Dr. Jennifer Grubbs is a enviro-feminist anthropologist in the Department of Anthropology at Antioch College. Dr. Grubbs earned her doctorate from American University in Washington, D.C., in Anthropology, specializing in Race, Gender, and Social Justice, where her work examined the creative and confrontational ways in which activists co-create identities of resistance within neoliberal capitalism to dismantle ecological and species hierarchies through the spectacle of protest. She comes to Antioch College after serving as the Assistant Director of the Women’s Studies Program and Visiting Assistant Professor at East Tennessee State University. At ETSU, Dr. Grubbs developed courses through a transdisicplinary lens that addressed a range of topics including antiracist social justice, popular culture, global feminism, and speciesism. She has published her work in a variety of venues, both academic and public, including two documentary storytelling projects based in the Washington, D.C. area. Dr. Grubbs has conducted ethnographic work with environmental and animal advocacy movements based in North America, immigration-support communities in rural Virginia, and with Holocaust survivors residing in Cincinnati, Ohio. Her current research bridges feminist anthropology, environmental communication, and queer studies, both in method and application, through an examination of representations of race, gender, and sexuality as it connects to species in the U.S. Dr. Grubbs is interested in deconstructing the interconnected hierarchies that are used to naturalize and perpetuate systems of violence through a critical media lens. Her courses foster a unique experience by incorporating a range of technologies and voices that encourage critical thinking through discussion.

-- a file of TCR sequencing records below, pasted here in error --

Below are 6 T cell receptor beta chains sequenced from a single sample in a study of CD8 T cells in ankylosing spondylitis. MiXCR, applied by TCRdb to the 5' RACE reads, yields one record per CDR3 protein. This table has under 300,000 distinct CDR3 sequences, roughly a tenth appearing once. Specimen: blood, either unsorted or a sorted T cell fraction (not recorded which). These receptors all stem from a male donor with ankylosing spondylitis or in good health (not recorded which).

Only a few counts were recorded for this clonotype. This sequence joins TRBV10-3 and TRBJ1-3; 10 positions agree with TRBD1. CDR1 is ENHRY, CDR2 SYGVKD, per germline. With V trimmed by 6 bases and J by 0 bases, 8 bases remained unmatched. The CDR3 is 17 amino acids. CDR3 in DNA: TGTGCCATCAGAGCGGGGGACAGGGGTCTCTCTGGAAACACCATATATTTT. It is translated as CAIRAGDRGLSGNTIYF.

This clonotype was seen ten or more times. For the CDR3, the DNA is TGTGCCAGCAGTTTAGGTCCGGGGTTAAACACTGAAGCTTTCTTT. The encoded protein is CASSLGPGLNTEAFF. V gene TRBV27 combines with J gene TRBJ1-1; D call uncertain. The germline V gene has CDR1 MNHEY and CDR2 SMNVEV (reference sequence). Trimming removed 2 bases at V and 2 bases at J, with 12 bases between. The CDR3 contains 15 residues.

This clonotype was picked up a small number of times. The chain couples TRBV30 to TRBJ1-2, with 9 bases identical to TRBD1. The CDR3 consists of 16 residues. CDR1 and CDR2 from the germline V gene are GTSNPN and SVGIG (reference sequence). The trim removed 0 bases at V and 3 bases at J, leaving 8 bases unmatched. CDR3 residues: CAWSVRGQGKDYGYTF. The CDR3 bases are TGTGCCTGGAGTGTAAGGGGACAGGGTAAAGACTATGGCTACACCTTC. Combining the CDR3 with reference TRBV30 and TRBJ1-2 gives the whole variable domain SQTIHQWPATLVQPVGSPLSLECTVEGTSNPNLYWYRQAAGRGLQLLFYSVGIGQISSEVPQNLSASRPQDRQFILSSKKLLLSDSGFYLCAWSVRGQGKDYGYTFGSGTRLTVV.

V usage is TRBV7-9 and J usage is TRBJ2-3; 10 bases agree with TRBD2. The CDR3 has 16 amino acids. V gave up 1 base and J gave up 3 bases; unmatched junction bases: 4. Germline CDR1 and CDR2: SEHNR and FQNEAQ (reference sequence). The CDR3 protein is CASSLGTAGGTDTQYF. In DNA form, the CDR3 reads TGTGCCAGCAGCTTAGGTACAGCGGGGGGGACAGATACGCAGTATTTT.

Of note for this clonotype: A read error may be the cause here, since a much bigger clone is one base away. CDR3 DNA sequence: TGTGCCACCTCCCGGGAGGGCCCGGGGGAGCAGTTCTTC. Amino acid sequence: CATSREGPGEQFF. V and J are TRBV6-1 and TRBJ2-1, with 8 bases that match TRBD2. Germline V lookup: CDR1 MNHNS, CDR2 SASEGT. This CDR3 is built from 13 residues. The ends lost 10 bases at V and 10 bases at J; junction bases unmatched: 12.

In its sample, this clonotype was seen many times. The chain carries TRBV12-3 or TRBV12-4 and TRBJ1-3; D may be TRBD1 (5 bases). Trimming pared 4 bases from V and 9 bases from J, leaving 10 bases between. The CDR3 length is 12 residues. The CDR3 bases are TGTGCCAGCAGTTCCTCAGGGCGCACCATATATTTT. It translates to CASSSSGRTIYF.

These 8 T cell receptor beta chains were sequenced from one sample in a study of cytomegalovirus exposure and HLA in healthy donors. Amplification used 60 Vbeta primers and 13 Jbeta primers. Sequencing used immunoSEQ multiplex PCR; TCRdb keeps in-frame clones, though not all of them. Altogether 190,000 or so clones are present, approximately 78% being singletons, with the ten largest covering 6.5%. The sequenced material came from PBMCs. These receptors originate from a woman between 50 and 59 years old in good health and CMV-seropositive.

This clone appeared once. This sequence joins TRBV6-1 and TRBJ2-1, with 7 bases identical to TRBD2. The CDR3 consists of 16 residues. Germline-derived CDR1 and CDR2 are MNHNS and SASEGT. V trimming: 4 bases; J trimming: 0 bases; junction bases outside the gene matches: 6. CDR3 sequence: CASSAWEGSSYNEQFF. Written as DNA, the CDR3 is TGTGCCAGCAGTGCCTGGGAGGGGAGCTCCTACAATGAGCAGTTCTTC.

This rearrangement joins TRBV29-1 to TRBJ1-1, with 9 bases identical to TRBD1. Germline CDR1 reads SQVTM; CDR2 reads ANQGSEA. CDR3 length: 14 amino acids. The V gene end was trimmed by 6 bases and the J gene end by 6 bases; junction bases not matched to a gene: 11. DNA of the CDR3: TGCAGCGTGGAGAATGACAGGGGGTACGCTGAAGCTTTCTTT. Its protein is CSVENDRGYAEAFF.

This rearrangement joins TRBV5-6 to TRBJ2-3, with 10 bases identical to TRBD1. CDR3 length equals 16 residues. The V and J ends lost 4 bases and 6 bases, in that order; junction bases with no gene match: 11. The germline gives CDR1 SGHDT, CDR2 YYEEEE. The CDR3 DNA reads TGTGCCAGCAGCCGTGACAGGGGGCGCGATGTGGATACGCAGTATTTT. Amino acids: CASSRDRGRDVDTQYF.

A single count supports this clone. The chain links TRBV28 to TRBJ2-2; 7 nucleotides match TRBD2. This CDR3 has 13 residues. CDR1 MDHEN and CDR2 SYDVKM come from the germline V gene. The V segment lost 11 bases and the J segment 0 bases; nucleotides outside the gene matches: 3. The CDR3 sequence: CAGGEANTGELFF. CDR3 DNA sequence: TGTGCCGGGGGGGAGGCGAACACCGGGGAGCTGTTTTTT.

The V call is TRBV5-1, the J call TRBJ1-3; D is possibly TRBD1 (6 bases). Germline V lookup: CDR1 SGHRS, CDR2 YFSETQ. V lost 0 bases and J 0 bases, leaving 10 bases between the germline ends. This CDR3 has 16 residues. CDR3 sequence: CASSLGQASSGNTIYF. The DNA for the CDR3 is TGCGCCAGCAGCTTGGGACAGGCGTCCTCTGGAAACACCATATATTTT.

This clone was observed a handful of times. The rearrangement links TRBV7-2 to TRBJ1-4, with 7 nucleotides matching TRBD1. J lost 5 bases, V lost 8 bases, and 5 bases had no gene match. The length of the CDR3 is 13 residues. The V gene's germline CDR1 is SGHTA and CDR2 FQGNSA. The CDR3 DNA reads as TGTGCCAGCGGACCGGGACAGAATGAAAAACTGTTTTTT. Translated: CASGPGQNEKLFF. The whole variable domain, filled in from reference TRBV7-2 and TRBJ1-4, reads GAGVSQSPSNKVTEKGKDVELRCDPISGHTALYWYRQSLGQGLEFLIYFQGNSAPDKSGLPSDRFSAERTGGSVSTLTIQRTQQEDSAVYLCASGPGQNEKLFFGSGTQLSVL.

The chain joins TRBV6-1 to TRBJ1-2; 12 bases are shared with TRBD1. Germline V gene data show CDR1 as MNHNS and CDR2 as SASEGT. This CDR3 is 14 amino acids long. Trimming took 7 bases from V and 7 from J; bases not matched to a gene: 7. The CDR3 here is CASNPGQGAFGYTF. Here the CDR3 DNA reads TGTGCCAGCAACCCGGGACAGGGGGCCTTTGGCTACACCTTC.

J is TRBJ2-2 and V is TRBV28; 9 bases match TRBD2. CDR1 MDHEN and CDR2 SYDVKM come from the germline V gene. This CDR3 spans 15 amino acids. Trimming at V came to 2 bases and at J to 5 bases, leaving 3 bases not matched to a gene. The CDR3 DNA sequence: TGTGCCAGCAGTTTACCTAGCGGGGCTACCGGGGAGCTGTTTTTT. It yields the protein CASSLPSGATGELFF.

Ph.D. in Anthropology with Specialization in Race, Gender, and Social Justice, American University
M.A. in Women’s, Gender, and Sexuality Studies, University of Cincinnati
M.A. in Communication, University of Cincinnati
B.A. in Communication, University of Cincinnati